A necessary evil within every department in higher education is the annual task of compiling the end of the year report. These reports, however daunting, are an extremely valuable tool in assessing your department’s overall strengths and weaknesses. In addition, they represent a point of departure when planning goals for the following year.
The mistake most administrators make is waiting until the end of the year to begin this process. I have found through my own trial and error that outlining a plan for the annual report at the beginning of the academic year has made my reports much easier to do as well as much more efficient for both internal and external constituents.
Below I have outlined tips for creating this working document that should be brought to the surface of your busy desks at least once a month. It is up to you to add the unique attributes of your department to make your report more productive for your needs and the needs of your staff.
One final note, the end of the year report is a collaborative effort that should be in the hands of every staff member at every level. It is not the sole challenge of the director or department head and should be used as a tool to strengthen the investment levels of all staff members.
Main Purposes of the End of Year Report
• To highlight specific accomplishments
• Target areas for improvement
• Justify budget expenditures and new budget increase requests
• The first step in goal development for the upcoming year
• Provides students and parents the opportunity to take an inside look at your operation
• Provides current and future staff members the opportunity to learn about your mission and goals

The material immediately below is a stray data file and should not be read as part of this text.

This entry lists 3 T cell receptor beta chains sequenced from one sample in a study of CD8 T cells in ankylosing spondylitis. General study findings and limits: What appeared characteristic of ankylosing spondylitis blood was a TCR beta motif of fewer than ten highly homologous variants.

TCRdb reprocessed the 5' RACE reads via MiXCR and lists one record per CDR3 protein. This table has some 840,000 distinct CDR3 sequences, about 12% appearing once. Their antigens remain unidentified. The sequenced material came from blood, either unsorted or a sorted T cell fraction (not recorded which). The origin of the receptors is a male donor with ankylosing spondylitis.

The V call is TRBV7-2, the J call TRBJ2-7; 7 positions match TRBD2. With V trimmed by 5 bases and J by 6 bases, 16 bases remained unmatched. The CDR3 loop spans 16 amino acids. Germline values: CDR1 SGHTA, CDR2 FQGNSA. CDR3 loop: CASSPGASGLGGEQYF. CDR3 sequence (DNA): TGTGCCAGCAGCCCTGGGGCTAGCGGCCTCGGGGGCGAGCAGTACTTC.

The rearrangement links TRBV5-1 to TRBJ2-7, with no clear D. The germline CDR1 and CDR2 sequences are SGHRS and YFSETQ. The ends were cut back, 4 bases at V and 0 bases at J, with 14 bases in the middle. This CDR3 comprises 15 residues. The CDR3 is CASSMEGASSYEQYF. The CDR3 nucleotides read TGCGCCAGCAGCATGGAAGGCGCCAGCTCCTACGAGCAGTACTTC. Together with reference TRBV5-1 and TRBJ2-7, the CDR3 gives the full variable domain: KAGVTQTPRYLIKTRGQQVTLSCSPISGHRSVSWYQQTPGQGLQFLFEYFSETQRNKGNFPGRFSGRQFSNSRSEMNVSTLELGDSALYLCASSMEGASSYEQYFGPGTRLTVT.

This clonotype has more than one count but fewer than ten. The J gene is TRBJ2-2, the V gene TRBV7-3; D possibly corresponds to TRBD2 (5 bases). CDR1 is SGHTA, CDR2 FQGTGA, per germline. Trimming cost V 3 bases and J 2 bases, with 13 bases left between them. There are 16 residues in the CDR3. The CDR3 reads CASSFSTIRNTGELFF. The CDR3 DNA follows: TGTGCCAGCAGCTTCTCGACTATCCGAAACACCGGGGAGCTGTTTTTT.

• Demonstrates in concrete terms, the accomplishments of your department to internal and external constituents of the institution
Items to Include in Your Document
• Mission and Goals
• Budget Expenditures/Revenue Breakdown
• Student Leadership Section
• Desk Operations
• Renovation Projects
• Customer Service Initiatives/Evaluation Section
• Future Projects
• Areas of Improvement
• Begin with an outline of your report
• Begin your report at the beginning of the academic year
• Make it a monthly task to update the document on your Departmental Operational Calendar
• Involve every level of your staff (this should include student staff and leaders) by providing them with detailed worksheets of what they will be expected to report on, keep track of
• Convert your report to CD or disk so that it easily accessible by all staff and students
• Add it to your web page for visitors to learn more about your department (many corporations do this in order for their investors to maintain a level of involvement and commitment to the organization
• Set aside ample time to review, reflect and act on this document
I hope these tips will give you new insights into your end of the year reports. The better prepared you are, and the more time you spend with your staff on this task though out the year, will allow your department to meet your goals and objectives with greater ease. It will also permit you with the opportunity to critically assess your programs and services.
Submitted by Laurie Keenan McGarvey